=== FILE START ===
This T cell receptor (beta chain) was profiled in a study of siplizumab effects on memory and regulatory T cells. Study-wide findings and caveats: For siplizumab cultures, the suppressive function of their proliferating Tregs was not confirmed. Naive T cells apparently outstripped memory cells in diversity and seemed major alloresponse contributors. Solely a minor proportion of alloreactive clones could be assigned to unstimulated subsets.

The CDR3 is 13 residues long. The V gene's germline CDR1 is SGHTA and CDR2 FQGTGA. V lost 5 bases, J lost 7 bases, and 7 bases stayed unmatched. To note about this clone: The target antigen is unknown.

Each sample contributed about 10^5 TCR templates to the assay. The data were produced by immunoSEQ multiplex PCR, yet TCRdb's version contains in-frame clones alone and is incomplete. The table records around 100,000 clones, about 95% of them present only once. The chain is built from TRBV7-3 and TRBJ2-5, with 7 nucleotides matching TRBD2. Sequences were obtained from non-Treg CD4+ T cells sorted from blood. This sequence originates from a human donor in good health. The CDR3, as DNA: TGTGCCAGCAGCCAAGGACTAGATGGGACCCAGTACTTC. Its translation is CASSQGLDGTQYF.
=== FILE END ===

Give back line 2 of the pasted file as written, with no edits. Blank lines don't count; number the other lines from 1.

The CDR3 is 13 residues long. The V gene's germline CDR1 is SGHTA and CDR2 FQGTGA. V lost 5 bases, J lost 7 bases, and 7 bases stayed unmatched. To note about this clone: The target antigen is unknown.